USDA’s monthly report is out today. A lot of attention is going to the new corn estimates, which put forecasted yields at 123 bu/acre. Trend yield for 2012 is about 160 bu/acre, so that would mean a 23% drop from trend. That’s still not quite as bad as 1988, which was closer to 30% belowtrend. As Wolfram showed in a previous post, the heat this year has been about as bad as ever, the rainfall not quite as bad as 1988. So overall I don’t think the downward revisions by USDA should come as much of a surprise.
What I hadn’t been paying as much attention to was the situation in other crops. Lost in the news was that USDA actually downgraded the forecast of global production not just for corn and soy, but also wheat and rice. Wheat downgrades are mainly related to the former soviet union, with Russia and Kazakhstan seeing “July heat and dryness across most of the spring wheat growing areas.” For rice, there have been lots of stories about the late monsoon in India, although conditions seem to be improving there a lot in the last week.
Overall, the production forecasts for wheat, rice, and coarse grains are all lower than what production was last year. This is not so unusual in a historical sense. For example, I plot below the global production for these three since 1961 (all points up to 2010 are from FAO, last 2 are estimates/forecasts from the latest USDA numbers). Gray lines show years where production of all three was down from previous year. Since 1961 there have been 7 other years where all three crops dropped, including three since 2000.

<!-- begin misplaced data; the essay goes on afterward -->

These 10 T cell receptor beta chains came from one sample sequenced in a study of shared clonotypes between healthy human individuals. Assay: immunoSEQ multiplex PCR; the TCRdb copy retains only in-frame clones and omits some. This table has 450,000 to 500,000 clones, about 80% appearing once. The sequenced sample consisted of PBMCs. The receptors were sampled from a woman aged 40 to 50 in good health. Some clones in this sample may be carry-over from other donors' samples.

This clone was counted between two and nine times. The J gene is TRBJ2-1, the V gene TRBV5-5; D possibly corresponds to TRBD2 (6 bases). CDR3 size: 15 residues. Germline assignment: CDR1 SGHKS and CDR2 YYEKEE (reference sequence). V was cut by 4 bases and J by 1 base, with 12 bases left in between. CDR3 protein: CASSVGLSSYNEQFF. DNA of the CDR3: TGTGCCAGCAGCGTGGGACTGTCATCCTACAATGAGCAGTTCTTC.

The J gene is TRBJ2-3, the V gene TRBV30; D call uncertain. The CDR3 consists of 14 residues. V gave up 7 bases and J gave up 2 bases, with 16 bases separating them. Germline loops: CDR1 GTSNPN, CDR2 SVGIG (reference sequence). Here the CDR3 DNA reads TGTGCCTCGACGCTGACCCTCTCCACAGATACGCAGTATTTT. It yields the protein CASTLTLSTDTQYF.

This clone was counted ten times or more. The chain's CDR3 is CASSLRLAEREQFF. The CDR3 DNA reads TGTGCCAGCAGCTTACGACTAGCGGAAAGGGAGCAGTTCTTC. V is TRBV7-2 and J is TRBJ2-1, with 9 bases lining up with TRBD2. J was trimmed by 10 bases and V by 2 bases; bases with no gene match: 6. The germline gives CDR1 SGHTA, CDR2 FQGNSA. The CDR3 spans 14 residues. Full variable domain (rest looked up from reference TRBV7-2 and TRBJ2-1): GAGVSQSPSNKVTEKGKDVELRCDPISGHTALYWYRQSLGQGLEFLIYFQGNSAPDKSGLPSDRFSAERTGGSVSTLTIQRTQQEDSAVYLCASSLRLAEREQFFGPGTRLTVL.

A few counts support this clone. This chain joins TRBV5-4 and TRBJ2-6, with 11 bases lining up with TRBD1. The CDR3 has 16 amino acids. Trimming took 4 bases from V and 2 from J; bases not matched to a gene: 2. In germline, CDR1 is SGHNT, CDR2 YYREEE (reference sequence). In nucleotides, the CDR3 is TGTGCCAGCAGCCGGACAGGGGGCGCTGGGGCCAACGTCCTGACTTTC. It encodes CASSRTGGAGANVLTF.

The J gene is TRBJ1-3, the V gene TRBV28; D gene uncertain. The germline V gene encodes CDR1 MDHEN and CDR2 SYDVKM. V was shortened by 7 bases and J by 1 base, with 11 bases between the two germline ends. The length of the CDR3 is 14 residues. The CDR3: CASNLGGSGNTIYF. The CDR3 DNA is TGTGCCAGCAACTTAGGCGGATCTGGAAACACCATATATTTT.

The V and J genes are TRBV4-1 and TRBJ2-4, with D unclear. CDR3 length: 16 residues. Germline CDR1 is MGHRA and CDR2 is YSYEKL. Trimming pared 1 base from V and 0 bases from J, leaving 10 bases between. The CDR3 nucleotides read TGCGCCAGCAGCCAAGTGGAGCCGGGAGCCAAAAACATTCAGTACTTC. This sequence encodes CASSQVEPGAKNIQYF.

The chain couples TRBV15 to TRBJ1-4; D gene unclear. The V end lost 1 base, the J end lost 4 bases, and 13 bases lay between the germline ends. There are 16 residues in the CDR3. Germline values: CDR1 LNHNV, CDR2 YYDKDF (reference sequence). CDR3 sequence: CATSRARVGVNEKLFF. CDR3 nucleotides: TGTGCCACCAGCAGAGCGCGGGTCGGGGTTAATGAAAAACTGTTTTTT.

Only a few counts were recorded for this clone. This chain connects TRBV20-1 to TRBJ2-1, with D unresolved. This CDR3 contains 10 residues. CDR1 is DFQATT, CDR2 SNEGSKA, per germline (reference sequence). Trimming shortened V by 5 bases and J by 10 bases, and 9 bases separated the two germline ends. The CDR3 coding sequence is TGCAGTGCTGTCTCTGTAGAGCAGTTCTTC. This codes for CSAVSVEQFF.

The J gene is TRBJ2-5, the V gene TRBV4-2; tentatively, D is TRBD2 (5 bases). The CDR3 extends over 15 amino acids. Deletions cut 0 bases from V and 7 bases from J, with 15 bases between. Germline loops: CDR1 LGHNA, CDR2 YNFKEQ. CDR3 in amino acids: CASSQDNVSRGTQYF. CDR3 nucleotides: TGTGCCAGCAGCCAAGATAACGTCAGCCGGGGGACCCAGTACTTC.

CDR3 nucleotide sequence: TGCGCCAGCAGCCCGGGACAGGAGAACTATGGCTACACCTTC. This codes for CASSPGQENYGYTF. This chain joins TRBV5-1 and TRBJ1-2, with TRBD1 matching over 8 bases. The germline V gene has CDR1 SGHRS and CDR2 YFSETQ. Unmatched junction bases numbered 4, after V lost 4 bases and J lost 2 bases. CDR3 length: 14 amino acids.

Even if it’s not unusual, it’s a little surprising to me that it would occur in a year that had such high prices to begin with. A lot of economists argue that yields are very price responsive, for example farmers will put more fertilizer or labor into a crop if prices are high. Others say that yields and production are not very responsive in the short term, but over the long term production will respond (mainly because of expanding area). I’m not sure yet what to make of the recent data, but it certainly seems like a good test of theory. Hopefully somebody out there is calculating what production changes over the past 3-4 seasons, when prices have been high, can tell us about the likely value of supply elasticity.